U-46's welcome center helps new, immigrant families acclimate

  • Norma Burns, left, an English Language Learner parent educator with Elgin Area School District U-46's Family Welcome Center, works with Marissa Soto to get her daughter Mia enrolled in the district's dual language program this school year, which started Wednesday. Mia is an incoming kindergartner.

      Norma Burns, left, an English Language Learner parent educator with Elgin Area School District U-46's Family Welcome Center, works with Marissa Soto to get her daughter Mia enrolled in the district's dual language program this school year, which started Wednesday. Mia is an incoming kindergartner. Rick West | Staff Photographer

  • Brenda Escobedo is the coordinator of Elgin Area School District U-46's Family Welcome Center, whose primary function is ensuring new students with a non-English background are placed in the appropriate instructional program.

      Brenda Escobedo is the coordinator of Elgin Area School District U-46's Family Welcome Center, whose primary function is ensuring new students with a non-English background are placed in the appropriate instructional program. Rick West | Staff Photographer

 
 
Updated 8/16/2019 3:51 PM

When Marissa Soto entered the American schooling system, there was a huge disconnect between the language she spoke at home with her Mexican immigrant parents and how she learned and communicated in school.

"I would go to school and it was all English and go home and it was all Spanish. That was so hard on me," said Soto, who now is trying to enroll her 5-year-old daughter Mia into Elgin Area School District U-46's dual language program, in which students learn proficiency in English and Spanish.

                                                                                                                                                                                                                       
 

"I would definitely want her to speak both languages," said Soto, adding Mia then can communicate with her grandparents and her father, who primarily speaks Spanish.

U-46's Family Welcome Center, which helps newcomers and primarily immigrant families navigate the school system, tested Mia's English language listening and speaking skills to determine whether she qualifies for the dual language program. The process involved an interactive gamelike test with stories and pictures.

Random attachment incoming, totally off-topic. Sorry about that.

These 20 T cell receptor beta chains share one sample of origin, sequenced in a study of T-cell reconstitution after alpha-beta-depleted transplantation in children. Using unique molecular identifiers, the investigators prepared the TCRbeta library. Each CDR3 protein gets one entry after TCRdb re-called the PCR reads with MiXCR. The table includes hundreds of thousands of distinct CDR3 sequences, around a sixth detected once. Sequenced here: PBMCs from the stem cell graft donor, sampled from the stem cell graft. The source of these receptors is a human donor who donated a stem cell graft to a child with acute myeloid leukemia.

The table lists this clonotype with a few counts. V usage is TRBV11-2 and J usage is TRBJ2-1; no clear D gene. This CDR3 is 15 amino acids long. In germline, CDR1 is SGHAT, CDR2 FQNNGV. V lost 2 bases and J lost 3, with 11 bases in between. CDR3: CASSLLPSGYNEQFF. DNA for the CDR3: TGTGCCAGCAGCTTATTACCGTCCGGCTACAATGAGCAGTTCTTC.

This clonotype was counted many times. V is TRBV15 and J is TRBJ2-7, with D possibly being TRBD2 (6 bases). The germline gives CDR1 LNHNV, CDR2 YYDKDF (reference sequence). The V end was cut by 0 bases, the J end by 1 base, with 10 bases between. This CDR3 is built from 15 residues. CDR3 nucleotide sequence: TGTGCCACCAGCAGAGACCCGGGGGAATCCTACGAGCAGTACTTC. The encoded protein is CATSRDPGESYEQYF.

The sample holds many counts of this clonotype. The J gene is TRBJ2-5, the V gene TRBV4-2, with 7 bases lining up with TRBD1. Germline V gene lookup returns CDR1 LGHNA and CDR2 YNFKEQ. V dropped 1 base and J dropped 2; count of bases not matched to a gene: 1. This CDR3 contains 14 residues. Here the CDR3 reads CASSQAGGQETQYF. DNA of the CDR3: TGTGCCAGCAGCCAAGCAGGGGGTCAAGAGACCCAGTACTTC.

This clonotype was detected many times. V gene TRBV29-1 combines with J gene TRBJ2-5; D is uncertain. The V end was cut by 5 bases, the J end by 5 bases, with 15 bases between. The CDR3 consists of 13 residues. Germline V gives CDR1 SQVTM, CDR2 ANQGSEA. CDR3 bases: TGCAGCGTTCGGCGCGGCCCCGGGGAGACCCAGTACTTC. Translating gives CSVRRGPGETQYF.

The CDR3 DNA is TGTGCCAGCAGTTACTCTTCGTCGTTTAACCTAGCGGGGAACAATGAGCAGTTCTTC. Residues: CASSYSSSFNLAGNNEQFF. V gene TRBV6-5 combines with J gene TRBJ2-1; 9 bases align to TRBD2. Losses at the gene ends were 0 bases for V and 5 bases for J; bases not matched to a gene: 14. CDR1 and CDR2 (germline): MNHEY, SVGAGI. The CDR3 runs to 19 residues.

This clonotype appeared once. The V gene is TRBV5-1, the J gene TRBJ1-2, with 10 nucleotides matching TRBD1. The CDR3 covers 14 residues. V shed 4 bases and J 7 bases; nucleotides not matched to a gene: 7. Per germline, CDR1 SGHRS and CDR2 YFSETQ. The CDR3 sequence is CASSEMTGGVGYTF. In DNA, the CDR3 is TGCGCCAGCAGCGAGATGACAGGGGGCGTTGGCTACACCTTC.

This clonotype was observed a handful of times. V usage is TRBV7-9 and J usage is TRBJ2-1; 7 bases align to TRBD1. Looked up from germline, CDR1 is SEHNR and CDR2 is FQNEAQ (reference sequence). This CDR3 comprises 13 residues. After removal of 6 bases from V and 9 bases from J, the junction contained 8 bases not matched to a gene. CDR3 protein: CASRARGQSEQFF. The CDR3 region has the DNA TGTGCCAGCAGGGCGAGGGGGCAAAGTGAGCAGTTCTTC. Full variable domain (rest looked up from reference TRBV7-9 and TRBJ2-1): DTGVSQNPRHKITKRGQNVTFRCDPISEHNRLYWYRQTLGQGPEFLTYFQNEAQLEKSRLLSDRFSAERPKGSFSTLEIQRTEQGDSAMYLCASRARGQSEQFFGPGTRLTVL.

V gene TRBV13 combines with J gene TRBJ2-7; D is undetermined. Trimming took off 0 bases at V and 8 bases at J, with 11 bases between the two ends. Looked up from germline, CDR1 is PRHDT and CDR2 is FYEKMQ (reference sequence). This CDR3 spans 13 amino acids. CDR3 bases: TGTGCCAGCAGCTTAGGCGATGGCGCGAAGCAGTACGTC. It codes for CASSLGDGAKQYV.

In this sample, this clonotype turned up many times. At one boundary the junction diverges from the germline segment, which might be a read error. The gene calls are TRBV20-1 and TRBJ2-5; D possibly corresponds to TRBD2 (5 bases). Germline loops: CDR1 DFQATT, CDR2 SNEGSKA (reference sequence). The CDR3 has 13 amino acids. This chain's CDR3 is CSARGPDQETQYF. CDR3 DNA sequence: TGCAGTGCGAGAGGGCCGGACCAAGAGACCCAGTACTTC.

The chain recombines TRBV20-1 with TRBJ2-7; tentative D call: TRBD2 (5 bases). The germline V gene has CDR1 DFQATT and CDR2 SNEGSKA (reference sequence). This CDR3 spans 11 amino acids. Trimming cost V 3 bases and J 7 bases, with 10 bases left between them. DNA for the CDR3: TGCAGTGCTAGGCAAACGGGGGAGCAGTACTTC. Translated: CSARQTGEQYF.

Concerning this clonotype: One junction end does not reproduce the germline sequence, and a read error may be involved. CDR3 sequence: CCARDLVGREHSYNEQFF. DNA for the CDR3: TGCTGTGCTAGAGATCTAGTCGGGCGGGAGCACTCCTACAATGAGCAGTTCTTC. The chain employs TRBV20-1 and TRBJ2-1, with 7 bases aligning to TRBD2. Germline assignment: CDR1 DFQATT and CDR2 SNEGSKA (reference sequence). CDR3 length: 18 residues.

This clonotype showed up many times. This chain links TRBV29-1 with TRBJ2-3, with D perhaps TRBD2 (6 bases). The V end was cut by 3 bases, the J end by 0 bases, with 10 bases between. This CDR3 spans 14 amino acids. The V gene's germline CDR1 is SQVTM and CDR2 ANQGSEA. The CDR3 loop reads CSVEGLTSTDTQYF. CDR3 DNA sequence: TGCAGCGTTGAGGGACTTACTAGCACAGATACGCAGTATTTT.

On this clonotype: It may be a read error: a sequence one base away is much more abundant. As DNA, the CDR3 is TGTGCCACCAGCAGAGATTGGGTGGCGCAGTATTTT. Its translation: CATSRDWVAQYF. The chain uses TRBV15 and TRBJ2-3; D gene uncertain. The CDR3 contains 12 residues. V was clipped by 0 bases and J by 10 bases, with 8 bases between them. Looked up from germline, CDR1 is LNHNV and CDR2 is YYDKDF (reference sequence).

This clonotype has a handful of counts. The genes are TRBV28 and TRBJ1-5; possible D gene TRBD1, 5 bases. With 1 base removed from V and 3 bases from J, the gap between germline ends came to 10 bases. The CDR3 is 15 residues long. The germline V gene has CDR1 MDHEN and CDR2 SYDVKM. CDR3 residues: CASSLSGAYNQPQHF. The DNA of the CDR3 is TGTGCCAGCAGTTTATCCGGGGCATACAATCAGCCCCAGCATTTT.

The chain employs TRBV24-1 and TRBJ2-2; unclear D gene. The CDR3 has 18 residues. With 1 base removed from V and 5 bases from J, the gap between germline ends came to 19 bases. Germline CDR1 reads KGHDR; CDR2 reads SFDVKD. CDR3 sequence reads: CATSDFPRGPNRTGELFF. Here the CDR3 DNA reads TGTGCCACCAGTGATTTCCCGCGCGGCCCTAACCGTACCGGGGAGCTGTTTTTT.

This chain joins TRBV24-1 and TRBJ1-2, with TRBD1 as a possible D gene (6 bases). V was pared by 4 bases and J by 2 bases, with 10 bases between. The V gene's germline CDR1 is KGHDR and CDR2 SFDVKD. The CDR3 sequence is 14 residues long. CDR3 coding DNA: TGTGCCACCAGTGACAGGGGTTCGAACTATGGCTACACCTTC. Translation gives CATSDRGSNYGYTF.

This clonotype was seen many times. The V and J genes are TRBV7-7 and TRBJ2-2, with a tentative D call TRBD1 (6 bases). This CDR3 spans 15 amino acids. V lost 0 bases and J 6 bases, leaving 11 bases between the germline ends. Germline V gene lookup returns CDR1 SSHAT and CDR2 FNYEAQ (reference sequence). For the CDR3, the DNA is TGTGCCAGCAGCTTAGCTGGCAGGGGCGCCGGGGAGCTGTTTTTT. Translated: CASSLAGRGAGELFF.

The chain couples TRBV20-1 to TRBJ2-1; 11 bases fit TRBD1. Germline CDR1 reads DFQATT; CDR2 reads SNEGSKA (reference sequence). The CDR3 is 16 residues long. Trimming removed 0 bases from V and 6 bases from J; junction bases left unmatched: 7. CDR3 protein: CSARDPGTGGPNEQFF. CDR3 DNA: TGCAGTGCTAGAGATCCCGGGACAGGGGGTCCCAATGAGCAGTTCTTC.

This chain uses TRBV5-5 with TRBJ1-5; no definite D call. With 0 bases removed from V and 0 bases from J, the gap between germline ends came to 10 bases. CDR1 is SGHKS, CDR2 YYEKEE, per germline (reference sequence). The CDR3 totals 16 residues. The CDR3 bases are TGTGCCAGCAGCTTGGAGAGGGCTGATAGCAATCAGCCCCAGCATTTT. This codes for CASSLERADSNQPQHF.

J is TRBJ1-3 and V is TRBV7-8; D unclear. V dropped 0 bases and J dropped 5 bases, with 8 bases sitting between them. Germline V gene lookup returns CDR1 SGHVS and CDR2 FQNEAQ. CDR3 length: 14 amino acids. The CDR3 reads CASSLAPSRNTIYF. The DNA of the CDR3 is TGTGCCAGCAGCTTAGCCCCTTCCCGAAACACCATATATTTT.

Over the past 14 years, the center has helped guide countless families like the Sotos through the enrollment process and get acclimated to U-46's schools and programs. It was established in 2005 to address the changing demographics of the state's second-largest school district that is reflective of the diversity within the 11 communities U-46 serves.

Families using the center's services come from a variety of ethnic, cultural and socioeconomic backgrounds representing more than 100 languages spoken in U-46 classrooms, said Brenda Escobedo, center coordinator.

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"This is like the first stop for our new families," Escobedo said.

The center's services are designed to meet the linguistic and academic needs of all students, but the center's primary function is ensuring new students with a non-English background are placed in the appropriate instructional program. More than 1,000 incoming kindergartners are screened there during the school year and the number keeps growing yearly, said Annette Acevedo, U-46 director of English Language Learners.

Screening students' English language proficiency helps determine their eligibility to receive English language learner services as mandated by federal and state laws.

The center also provides information to new families about the instructional programs the district offers from kindergarten through high school, the registration process, eligibility for the federal free and reduced-price lunch program, available community resources and assists with housing and transportation needs.

Center officials also follow up with students and their families providing additional social-emotional supports through home-school liaisons.

U-46 is a majority-minority district with Hispanics making up 54 percent of its more than 38,000 students. A majority of its schools serve significant Spanish-speaking student populations, while groups of students who speak a language other than Spanish -- Gujarati, Lao, Polish and Urdu -- are served at Liberty Elementary School in Bartlett.

                                                                                                                                                                                                                       
 

The district's dual language program is offered starting in kindergarten and running through 10th grade, with the goal of rolling it up through 12th grade. Its goal is educating students at a high level to be bilingual and biliterate.

Acevedo said bilingual education has changed dramatically within the past decade with dual language programs replacing the previous traditional model that was focused on transitioning students to general education classrooms as quickly as possible.

"We know that being multilingual, multicultural is what students need to be successful in this global society," Acevedo said. "As a district, most definitely we see coming from a home that has another language as an asset not a deficit. We build on students' strengths and needs."

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